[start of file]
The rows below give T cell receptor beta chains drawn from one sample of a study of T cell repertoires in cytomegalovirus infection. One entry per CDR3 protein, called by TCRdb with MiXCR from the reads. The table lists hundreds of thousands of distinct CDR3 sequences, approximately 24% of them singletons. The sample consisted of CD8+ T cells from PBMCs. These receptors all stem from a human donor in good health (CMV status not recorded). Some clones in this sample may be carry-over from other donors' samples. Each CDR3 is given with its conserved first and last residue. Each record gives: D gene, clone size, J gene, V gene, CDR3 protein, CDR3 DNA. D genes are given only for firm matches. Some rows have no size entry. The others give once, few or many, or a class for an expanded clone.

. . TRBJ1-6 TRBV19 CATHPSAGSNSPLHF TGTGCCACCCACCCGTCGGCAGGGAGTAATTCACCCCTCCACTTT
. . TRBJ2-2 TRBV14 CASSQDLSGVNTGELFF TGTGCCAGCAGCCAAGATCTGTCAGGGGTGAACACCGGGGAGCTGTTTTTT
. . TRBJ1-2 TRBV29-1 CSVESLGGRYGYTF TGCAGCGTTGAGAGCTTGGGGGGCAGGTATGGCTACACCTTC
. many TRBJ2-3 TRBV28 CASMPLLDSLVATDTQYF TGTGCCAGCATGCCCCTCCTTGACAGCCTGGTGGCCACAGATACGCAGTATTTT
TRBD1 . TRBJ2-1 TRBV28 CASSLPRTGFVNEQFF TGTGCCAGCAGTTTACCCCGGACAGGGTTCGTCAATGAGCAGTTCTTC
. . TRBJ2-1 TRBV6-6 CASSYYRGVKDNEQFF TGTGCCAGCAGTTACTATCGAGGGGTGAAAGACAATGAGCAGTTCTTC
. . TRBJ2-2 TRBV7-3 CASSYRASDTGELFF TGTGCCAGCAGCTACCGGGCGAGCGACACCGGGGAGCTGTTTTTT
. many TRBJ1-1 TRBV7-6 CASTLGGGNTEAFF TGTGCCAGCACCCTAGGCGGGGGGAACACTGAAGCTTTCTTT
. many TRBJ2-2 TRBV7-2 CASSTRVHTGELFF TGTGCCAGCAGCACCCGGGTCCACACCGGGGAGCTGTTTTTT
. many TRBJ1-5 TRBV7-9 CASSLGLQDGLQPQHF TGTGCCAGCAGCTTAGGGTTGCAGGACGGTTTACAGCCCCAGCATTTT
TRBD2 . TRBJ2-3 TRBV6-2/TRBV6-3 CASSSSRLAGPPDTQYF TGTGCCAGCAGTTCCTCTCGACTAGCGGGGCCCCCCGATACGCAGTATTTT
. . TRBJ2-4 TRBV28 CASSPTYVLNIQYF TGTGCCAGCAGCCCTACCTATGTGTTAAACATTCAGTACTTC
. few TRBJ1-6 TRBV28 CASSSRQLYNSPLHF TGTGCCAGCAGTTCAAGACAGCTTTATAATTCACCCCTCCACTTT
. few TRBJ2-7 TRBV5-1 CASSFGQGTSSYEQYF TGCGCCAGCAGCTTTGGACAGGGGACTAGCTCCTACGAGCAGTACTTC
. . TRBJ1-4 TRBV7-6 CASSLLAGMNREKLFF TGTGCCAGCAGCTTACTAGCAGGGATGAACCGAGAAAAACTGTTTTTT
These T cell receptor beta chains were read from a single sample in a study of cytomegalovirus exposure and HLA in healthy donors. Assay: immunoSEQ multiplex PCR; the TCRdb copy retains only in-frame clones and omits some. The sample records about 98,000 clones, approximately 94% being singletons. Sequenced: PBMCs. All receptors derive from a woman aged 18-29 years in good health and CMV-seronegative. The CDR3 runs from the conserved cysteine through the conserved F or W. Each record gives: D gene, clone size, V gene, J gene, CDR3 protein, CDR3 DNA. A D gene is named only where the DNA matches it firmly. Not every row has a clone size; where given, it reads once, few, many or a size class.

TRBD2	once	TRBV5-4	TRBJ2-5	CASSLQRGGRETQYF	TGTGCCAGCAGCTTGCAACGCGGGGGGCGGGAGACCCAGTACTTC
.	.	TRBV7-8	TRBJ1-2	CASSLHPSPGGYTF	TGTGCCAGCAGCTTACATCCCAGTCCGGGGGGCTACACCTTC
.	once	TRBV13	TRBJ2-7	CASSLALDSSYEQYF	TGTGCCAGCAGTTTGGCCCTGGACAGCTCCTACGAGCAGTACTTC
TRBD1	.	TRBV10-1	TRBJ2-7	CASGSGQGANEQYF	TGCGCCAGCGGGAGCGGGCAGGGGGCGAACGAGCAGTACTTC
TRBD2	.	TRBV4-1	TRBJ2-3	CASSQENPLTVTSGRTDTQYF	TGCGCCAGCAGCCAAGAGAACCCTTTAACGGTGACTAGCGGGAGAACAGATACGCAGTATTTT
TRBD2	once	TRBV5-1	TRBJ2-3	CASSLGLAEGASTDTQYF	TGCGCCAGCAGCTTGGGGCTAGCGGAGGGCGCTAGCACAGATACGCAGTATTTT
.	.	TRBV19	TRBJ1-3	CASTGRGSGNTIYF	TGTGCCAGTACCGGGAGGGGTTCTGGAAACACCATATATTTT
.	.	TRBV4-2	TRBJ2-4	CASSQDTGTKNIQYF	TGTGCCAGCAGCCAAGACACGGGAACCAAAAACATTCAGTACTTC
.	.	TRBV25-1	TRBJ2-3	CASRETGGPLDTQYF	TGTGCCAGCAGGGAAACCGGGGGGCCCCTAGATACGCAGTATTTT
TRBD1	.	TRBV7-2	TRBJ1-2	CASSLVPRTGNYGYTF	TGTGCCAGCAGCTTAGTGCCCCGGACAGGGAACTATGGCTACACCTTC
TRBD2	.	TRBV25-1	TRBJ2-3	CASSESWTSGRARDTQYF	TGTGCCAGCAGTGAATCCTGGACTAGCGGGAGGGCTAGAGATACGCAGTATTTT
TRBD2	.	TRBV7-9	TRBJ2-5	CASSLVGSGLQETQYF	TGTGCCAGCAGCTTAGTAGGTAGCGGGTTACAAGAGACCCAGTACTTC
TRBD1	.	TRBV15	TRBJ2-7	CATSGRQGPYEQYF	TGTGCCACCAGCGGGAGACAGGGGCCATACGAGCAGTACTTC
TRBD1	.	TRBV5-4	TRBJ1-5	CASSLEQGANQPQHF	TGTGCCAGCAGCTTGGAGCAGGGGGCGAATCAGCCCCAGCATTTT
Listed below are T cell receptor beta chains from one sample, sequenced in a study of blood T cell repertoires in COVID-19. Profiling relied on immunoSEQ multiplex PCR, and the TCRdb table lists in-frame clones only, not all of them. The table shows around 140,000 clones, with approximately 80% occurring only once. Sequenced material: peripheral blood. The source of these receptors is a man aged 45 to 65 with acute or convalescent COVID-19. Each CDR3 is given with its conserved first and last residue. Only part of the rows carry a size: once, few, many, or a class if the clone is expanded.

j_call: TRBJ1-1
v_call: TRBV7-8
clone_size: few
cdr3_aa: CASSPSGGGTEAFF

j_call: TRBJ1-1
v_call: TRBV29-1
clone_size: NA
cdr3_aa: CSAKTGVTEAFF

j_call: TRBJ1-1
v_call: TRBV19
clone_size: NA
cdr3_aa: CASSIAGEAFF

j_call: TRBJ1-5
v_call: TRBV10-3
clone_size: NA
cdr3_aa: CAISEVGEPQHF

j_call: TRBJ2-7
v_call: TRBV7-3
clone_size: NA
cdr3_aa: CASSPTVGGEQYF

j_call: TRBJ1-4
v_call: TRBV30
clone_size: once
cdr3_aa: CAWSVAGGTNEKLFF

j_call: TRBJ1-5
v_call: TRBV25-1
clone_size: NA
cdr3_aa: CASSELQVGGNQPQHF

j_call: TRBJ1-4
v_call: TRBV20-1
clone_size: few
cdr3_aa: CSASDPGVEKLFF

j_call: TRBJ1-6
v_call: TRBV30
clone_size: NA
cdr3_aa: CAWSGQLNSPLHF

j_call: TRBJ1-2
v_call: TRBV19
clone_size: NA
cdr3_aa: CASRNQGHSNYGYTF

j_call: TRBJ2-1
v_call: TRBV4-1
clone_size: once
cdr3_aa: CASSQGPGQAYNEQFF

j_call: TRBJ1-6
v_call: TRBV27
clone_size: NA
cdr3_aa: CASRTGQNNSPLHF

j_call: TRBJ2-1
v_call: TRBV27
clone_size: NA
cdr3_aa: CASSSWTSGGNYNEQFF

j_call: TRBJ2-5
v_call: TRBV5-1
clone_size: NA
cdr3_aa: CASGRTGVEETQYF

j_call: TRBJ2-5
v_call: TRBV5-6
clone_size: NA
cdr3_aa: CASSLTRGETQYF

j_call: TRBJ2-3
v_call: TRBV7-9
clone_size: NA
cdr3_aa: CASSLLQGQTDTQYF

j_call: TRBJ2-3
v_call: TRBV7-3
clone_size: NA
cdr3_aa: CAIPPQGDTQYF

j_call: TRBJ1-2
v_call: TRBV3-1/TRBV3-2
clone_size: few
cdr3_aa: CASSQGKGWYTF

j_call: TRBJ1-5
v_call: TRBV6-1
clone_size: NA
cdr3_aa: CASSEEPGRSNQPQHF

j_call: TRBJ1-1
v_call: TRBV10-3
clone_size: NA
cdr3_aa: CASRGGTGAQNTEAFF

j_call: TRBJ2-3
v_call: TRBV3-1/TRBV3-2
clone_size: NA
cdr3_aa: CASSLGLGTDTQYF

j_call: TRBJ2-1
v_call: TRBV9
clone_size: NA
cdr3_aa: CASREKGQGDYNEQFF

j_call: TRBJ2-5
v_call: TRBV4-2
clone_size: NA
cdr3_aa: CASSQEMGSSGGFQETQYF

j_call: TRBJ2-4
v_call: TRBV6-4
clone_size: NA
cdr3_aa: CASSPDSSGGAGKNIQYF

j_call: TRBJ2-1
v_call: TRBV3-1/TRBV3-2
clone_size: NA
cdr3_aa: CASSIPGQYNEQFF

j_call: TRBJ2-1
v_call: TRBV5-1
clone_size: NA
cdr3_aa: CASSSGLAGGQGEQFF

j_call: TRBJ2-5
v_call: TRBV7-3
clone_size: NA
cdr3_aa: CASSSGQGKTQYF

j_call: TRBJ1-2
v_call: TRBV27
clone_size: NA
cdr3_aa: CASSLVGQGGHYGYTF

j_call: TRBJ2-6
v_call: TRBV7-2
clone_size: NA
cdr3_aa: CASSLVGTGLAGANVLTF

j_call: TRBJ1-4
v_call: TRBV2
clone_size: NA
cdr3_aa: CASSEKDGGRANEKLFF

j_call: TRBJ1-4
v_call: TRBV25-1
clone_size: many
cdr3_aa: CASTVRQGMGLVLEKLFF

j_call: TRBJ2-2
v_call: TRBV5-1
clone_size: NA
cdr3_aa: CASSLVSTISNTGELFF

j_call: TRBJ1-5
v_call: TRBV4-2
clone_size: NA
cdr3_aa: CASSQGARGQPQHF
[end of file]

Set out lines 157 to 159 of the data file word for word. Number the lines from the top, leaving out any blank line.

j_call: TRBJ2-2
v_call: TRBV5-1
clone_size: NA